One especially troubling sign for President Obama is the rising number of Americans who say they want the government to provide fewer, not more services. And although voters welcome the regulation of financial institutions, they reject greater regulation of the economy. That cannot be a welcome finding as Democrats continue to try and generate support for the recently passed health reform package and are preparing to unveil climate legislation.

As a final note, Republican and Republican-leaning Independents express far greater intent to vote come November than do Democrats and Democrat-leaning Independents. Republicans enjoy a 12 point advantage over Democrats in intention to vote and Republican leaning Independents have a 18 point advantage.  If these numbers hold come November, Barack Obama will be facing a Republican House and quite possibly a Republican Senate next year.

As it stands now, 2010 has the potential to be a wave election that will surpass 2006 and 2008 and rival 1958, 1974, and 1994. Even the latest forecast from the Rothenberg Political Report indicates that of the 79 House seats currently in play, 68 are held by Democrats - that number exceeds the total seats gained by Democrats in the 2006 and 2008 elections.

Monday, April 12, 2010

Monday Morning Food for Thought: Will Bush Be the Next Truman?

Will Bush Be the Next Truman? Mark McKinnon thinks it's a question worth considering:

Truman holds the dubious distinction of achieving the lowest in-office job approval of 22 percent, edging out Nixon at 24 percent and Bush at 25 percent.

And yet, time and history have been kind to Truman. In the 2009 C-Span Historians Presidential Leadership Survey, the top four slots go to, no surprise: Lincoln, Washington, Franklin Roosevelt and Teddy Roosevelt. And No. 5? Truman. Today George W. Bush sits at 36, while his father comes in at 18.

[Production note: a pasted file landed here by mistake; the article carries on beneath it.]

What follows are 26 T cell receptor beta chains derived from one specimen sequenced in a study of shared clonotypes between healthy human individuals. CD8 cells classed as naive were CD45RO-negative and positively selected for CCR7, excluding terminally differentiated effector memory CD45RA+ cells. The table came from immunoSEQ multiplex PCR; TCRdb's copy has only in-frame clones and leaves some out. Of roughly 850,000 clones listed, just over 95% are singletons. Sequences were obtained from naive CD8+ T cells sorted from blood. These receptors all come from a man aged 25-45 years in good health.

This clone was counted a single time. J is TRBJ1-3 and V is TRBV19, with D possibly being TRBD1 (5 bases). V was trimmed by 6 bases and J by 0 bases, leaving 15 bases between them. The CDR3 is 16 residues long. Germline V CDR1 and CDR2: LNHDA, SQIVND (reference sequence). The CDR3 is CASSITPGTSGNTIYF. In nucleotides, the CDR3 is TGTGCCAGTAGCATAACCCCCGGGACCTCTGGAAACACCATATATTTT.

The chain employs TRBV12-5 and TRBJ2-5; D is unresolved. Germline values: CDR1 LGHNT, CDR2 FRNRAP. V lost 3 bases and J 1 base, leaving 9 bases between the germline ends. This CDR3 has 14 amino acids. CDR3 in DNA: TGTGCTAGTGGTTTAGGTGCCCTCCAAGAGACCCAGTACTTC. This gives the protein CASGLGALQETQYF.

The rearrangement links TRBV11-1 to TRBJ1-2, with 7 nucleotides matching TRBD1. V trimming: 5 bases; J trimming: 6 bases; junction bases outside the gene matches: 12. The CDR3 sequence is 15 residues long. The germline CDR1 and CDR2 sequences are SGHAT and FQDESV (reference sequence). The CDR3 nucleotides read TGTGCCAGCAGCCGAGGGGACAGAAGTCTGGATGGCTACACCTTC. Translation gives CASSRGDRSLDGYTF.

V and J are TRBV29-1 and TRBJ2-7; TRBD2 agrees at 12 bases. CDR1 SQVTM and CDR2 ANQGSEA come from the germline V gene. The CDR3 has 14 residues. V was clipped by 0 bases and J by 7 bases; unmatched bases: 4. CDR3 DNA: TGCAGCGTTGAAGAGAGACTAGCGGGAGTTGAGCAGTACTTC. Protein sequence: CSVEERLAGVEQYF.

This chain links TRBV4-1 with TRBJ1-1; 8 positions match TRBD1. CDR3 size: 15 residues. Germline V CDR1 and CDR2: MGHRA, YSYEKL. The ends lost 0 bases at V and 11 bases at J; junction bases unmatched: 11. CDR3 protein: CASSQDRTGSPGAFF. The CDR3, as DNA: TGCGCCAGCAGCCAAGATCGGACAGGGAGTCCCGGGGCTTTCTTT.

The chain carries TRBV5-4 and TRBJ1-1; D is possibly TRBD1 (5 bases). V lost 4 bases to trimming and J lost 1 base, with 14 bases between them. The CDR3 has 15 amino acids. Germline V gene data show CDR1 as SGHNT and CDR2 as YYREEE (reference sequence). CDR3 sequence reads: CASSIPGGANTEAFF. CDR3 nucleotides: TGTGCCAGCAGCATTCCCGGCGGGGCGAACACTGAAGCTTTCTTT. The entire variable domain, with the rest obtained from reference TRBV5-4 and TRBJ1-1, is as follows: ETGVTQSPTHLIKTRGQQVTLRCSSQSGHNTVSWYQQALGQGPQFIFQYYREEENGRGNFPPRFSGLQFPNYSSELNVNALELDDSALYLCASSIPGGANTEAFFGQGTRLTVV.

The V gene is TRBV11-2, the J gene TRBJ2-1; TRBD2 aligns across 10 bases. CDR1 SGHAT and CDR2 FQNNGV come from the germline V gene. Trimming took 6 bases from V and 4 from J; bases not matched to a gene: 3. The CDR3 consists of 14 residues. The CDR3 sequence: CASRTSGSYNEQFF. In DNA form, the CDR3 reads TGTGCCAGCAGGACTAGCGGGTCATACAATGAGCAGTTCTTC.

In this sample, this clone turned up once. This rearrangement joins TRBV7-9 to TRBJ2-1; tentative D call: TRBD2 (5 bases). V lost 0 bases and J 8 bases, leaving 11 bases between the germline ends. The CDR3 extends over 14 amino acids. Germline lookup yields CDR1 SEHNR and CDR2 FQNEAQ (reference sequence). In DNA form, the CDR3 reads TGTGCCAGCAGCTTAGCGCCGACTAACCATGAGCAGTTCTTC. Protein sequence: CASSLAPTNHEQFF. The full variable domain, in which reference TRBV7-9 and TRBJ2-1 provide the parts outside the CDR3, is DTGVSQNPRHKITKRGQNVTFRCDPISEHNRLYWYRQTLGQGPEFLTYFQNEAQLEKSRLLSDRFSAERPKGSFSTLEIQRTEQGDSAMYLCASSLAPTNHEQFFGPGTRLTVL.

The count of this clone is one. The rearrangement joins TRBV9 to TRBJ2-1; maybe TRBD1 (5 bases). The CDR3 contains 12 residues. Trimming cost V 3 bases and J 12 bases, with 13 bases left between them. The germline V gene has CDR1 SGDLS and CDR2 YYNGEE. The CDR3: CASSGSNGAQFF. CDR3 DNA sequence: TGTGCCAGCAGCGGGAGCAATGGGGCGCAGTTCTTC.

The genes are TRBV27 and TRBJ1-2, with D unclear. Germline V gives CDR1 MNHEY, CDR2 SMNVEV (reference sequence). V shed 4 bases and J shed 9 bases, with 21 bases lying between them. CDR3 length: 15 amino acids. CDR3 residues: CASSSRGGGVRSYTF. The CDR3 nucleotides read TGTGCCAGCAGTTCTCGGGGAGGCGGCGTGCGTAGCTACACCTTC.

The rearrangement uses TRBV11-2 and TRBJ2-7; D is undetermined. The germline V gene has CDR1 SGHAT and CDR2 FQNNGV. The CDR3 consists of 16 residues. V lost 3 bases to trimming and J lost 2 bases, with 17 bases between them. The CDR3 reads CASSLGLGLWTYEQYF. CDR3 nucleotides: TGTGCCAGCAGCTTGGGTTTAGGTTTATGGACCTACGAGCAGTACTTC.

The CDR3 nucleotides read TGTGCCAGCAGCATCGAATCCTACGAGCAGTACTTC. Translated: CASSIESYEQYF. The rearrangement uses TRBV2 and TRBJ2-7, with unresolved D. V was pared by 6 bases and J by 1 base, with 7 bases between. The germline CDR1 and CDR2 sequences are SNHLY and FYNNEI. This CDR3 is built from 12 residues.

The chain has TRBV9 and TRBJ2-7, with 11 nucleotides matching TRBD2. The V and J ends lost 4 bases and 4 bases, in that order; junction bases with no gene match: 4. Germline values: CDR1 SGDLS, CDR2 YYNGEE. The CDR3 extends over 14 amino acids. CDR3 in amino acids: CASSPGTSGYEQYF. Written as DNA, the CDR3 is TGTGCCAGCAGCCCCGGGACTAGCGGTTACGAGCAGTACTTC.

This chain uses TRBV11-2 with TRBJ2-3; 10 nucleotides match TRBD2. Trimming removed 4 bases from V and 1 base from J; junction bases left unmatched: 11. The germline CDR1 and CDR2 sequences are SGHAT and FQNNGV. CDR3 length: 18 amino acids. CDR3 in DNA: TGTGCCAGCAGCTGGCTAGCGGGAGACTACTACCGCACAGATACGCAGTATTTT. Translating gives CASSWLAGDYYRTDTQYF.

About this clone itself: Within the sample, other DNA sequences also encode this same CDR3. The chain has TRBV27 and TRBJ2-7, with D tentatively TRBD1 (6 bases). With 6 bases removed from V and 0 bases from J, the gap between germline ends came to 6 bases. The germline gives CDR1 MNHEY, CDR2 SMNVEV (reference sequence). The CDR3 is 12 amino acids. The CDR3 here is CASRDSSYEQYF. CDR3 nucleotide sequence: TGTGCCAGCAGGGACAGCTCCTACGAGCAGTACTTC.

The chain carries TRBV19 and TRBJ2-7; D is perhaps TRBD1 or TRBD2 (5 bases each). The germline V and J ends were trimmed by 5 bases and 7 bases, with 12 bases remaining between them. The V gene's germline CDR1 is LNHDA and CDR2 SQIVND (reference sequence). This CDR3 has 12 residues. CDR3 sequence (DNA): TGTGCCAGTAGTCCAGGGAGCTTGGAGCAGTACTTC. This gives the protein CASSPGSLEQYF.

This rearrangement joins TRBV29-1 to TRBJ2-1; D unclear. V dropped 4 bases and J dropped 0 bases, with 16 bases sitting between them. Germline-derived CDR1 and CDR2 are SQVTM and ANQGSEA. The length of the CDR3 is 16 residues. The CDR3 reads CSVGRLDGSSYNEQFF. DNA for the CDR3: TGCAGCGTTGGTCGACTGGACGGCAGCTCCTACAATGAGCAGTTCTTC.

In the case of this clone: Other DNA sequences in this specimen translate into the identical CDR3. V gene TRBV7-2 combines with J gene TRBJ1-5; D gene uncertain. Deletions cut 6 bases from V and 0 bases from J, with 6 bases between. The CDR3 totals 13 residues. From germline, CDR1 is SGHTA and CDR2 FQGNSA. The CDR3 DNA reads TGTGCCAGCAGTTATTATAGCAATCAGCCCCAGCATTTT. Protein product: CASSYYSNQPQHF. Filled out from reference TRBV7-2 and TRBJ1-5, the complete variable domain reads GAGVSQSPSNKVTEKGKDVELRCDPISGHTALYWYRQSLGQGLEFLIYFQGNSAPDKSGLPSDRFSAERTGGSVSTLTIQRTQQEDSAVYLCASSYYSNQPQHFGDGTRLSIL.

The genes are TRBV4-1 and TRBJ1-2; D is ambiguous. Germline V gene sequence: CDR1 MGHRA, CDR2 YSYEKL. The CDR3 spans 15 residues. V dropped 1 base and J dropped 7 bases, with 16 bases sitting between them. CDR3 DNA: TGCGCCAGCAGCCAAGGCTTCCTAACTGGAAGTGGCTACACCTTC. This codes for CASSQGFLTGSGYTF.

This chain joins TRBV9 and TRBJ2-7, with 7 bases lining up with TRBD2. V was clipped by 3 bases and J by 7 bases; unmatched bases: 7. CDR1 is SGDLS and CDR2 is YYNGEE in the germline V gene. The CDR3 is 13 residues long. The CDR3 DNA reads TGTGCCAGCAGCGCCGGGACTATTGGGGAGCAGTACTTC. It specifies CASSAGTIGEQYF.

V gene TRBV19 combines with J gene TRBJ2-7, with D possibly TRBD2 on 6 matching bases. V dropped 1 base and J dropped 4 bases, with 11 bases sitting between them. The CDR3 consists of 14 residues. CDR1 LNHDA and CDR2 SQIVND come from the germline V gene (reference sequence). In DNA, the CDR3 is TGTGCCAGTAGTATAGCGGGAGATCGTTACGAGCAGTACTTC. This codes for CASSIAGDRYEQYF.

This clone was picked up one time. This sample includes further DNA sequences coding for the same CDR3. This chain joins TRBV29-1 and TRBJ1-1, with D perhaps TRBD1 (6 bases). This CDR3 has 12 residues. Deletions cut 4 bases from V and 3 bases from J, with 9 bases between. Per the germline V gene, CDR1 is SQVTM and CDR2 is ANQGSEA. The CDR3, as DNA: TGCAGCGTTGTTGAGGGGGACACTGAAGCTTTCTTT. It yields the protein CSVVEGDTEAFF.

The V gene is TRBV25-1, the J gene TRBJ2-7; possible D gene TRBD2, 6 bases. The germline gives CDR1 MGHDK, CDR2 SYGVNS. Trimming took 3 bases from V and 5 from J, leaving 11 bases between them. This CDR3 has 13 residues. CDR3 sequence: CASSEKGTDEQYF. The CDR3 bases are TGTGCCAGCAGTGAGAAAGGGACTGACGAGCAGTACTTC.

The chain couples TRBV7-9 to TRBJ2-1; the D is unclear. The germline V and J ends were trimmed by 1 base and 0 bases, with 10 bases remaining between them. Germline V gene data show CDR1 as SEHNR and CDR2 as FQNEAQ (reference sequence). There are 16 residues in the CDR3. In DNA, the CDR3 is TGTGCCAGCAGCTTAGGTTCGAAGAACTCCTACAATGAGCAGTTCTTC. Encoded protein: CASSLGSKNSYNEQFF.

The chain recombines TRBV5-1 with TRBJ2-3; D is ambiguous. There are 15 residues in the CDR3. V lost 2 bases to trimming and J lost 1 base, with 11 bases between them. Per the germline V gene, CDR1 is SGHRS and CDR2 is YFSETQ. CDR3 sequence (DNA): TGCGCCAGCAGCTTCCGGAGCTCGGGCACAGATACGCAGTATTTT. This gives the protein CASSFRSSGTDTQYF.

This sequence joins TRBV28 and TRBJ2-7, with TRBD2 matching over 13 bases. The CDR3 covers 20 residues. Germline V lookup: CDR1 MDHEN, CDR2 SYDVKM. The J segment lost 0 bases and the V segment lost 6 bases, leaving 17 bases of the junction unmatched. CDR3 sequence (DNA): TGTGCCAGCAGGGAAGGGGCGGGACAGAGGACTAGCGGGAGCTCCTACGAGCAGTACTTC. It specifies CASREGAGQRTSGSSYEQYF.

Will time be as kind to Bush? There are some early indicators that his resurrection may well be under way. The media, notoriously tough on Bush, have already started turning their coverage around. Newsweek recently ran a cover story on Iraq headlined “Mission Accomplished.” And 60 Minutes, which arguably tried to take down the Bush presidency with Dan Rather’s bogus National Guard story, broadcast an Easter Sunday segment praising Bush for his implementation of HIV/AIDS treatment programs in Africa that are now credited for saving millions of lives across that continent.

Wednesday, April 7, 2010

A Senate Majority for Republicans? It's Not Out Of The Question.

The latest Gallup poll finds a record-low 28% of American voters say most members of Congress deserve to be re-elected. The previous low was 29% in October 1992. According to Gallup, "The same poll finds 49% of voters, a near-record low, saying their own member of Congress deserves to be re-elected. This marks only the second time since Gallup began asking this question in 1992 that the figure has dipped below 50%, and the first on the doorstep of a midterm election."

The latest round-up of 2010 Senate races at RealClearPolitics.Com finds that Republicans would gain 7 seats in the Senate if the election were held today - bringing the balance of power to 52 Democrats and 48 Republicans. These projections are based on poll averages in contested states. A close examination of that polling data reveals that a 51 seat majority for Republicans is not out of reach. At present, California, Wisconsin, and Illinois are projected to remain in democratic hands - but the most recent polls in Wisconsin and Illinois show Republicans in the lead and the race is tied in California.


Last year at this time pundits were predicting that Democrats would likely add to their margin in the US Senate, about 7 months ago they began to estimate losses of maybe 2 seats, now the estimate is roughly 7 seats - but the trend is clear and a Republican Senate is no longer out of the question come January 2011. Democrats need to find some way to change the dynamic of the 2010 midterms, but with the latest CBS News poll showing that the public is opposed to the recently passed health reform law by a margin of 53% to 32% it is unclear to me how they will accomplish that goal.